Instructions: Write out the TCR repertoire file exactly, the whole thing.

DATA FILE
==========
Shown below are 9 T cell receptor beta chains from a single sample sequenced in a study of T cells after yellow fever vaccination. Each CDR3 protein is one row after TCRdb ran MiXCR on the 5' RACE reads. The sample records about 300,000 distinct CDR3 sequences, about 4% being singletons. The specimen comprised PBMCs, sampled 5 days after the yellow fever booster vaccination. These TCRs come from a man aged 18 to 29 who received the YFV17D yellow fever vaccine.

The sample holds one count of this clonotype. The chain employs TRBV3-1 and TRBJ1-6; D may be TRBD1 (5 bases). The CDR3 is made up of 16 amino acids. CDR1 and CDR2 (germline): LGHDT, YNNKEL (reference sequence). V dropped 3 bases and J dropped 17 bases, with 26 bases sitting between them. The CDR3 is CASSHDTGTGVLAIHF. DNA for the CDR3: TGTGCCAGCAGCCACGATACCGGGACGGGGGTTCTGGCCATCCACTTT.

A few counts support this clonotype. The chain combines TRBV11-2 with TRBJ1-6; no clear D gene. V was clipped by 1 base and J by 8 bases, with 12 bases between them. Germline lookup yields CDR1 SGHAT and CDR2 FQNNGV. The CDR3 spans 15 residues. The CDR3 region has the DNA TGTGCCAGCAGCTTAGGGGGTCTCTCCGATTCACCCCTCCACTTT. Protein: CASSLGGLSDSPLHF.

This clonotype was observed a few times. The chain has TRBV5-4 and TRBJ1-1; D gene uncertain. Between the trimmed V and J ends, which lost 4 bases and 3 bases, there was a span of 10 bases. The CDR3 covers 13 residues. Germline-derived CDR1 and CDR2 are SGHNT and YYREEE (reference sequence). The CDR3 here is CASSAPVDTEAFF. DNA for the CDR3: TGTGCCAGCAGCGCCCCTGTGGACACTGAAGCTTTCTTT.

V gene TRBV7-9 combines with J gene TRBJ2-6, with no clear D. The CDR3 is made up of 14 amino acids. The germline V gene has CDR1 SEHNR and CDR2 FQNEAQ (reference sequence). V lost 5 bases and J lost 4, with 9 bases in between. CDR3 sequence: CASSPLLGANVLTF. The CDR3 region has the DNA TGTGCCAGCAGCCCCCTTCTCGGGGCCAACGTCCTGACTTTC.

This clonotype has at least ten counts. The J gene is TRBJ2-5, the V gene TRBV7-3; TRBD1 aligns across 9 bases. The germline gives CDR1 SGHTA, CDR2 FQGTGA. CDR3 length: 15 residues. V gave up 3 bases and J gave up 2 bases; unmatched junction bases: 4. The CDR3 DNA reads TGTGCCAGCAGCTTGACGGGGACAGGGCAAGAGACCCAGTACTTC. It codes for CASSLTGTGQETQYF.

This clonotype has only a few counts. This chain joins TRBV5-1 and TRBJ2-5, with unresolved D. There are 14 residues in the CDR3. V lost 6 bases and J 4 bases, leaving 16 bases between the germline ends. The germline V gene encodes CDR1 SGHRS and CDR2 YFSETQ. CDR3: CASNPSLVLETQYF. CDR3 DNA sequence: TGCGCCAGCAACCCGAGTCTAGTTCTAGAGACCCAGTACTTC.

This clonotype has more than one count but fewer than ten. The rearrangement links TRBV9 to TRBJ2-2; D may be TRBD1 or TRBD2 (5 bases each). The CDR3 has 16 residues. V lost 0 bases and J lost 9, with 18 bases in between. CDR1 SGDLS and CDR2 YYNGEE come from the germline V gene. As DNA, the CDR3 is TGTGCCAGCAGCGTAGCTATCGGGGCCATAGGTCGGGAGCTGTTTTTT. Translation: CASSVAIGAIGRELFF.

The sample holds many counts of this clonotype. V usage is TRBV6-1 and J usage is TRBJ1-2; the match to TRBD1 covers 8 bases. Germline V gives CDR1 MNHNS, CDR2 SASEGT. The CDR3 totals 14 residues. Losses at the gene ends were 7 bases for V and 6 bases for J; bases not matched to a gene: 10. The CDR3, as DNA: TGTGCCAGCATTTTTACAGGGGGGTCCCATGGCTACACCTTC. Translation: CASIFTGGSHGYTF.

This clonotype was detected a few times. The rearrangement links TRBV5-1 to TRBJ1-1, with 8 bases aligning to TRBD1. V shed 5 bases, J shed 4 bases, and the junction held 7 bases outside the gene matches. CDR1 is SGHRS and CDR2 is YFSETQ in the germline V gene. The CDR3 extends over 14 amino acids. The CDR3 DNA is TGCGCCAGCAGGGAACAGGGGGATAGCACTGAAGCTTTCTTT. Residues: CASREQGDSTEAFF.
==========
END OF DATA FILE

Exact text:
Shown below are 9 T cell receptor beta chains from a single sample sequenced in a study of T cells after yellow fever vaccination. Each CDR3 protein is one row after TCRdb ran MiXCR on the 5' RACE reads. The sample records about 300,000 distinct CDR3 sequences, about 4% being singletons. The specimen comprised PBMCs, sampled 5 days after the yellow fever booster vaccination. These TCRs come from a man aged 18 to 29 who received the YFV17D yellow fever vaccine.

The sample holds one count of this clonotype. The chain employs TRBV3-1 and TRBJ1-6; D may be TRBD1 (5 bases). The CDR3 is made up of 16 amino acids. CDR1 and CDR2 (germline): LGHDT, YNNKEL (reference sequence). V dropped 3 bases and J dropped 17 bases, with 26 bases sitting between them. The CDR3 is CASSHDTGTGVLAIHF. DNA for the CDR3: TGTGCCAGCAGCCACGATACCGGGACGGGGGTTCTGGCCATCCACTTT.

A few counts support this clonotype. The chain combines TRBV11-2 with TRBJ1-6; no clear D gene. V was clipped by 1 base and J by 8 bases, with 12 bases between them. Germline lookup yields CDR1 SGHAT and CDR2 FQNNGV. The CDR3 spans 15 residues. The CDR3 region has the DNA TGTGCCAGCAGCTTAGGGGGTCTCTCCGATTCACCCCTCCACTTT. Protein: CASSLGGLSDSPLHF.

This clonotype was observed a few times. The chain has TRBV5-4 and TRBJ1-1; D gene uncertain. Between the trimmed V and J ends, which lost 4 bases and 3 bases, there was a span of 10 bases. The CDR3 covers 13 residues. Germline-derived CDR1 and CDR2 are SGHNT and YYREEE (reference sequence). The CDR3 here is CASSAPVDTEAFF. DNA for the CDR3: TGTGCCAGCAGCGCCCCTGTGGACACTGAAGCTTTCTTT.

V gene TRBV7-9 combines with J gene TRBJ2-6, with no clear D. The CDR3 is made up of 14 amino acids. The germline V gene has CDR1 SEHNR and CDR2 FQNEAQ (reference sequence). V lost 5 bases and J lost 4, with 9 bases in between. CDR3 sequence: CASSPLLGANVLTF. The CDR3 region has the DNA TGTGCCAGCAGCCCCCTTCTCGGGGCCAACGTCCTGACTTTC.

This clonotype has at least ten counts. The J gene is TRBJ2-5, the V gene TRBV7-3; TRBD1 aligns across 9 bases. The germline gives CDR1 SGHTA, CDR2 FQGTGA. CDR3 length: 15 residues. V gave up 3 bases and J gave up 2 bases; unmatched junction bases: 4. The CDR3 DNA reads TGTGCCAGCAGCTTGACGGGGACAGGGCAAGAGACCCAGTACTTC. It codes for CASSLTGTGQETQYF.

This clonotype has only a few counts. This chain joins TRBV5-1 and TRBJ2-5, with unresolved D. There are 14 residues in the CDR3. V lost 6 bases and J 4 bases, leaving 16 bases between the germline ends. The germline V gene encodes CDR1 SGHRS and CDR2 YFSETQ. CDR3: CASNPSLVLETQYF. CDR3 DNA sequence: TGCGCCAGCAACCCGAGTCTAGTTCTAGAGACCCAGTACTTC.

This clonotype has more than one count but fewer than ten. The rearrangement links TRBV9 to TRBJ2-2; D may be TRBD1 or TRBD2 (5 bases each). The CDR3 has 16 residues. V lost 0 bases and J lost 9, with 18 bases in between. CDR1 SGDLS and CDR2 YYNGEE come from the germline V gene. As DNA, the CDR3 is TGTGCCAGCAGCGTAGCTATCGGGGCCATAGGTCGGGAGCTGTTTTTT. Translation: CASSVAIGAIGRELFF.

The sample holds many counts of this clonotype. V usage is TRBV6-1 and J usage is TRBJ1-2; the match to TRBD1 covers 8 bases. Germline V gives CDR1 MNHNS, CDR2 SASEGT. The CDR3 totals 14 residues. Losses at the gene ends were 7 bases for V and 6 bases for J; bases not matched to a gene: 10. The CDR3, as DNA: TGTGCCAGCATTTTTACAGGGGGGTCCCATGGCTACACCTTC. Translation: CASIFTGGSHGYTF.

This clonotype was detected a few times. The rearrangement links TRBV5-1 to TRBJ1-1, with 8 bases aligning to TRBD1. V shed 5 bases, J shed 4 bases, and the junction held 7 bases outside the gene matches. CDR1 is SGHRS and CDR2 is YFSETQ in the germline V gene. The CDR3 extends over 14 amino acids. The CDR3 DNA is TGCGCCAGCAGGGAACAGGGGGATAGCACTGAAGCTTTCTTT. Residues: CASREQGDSTEAFF.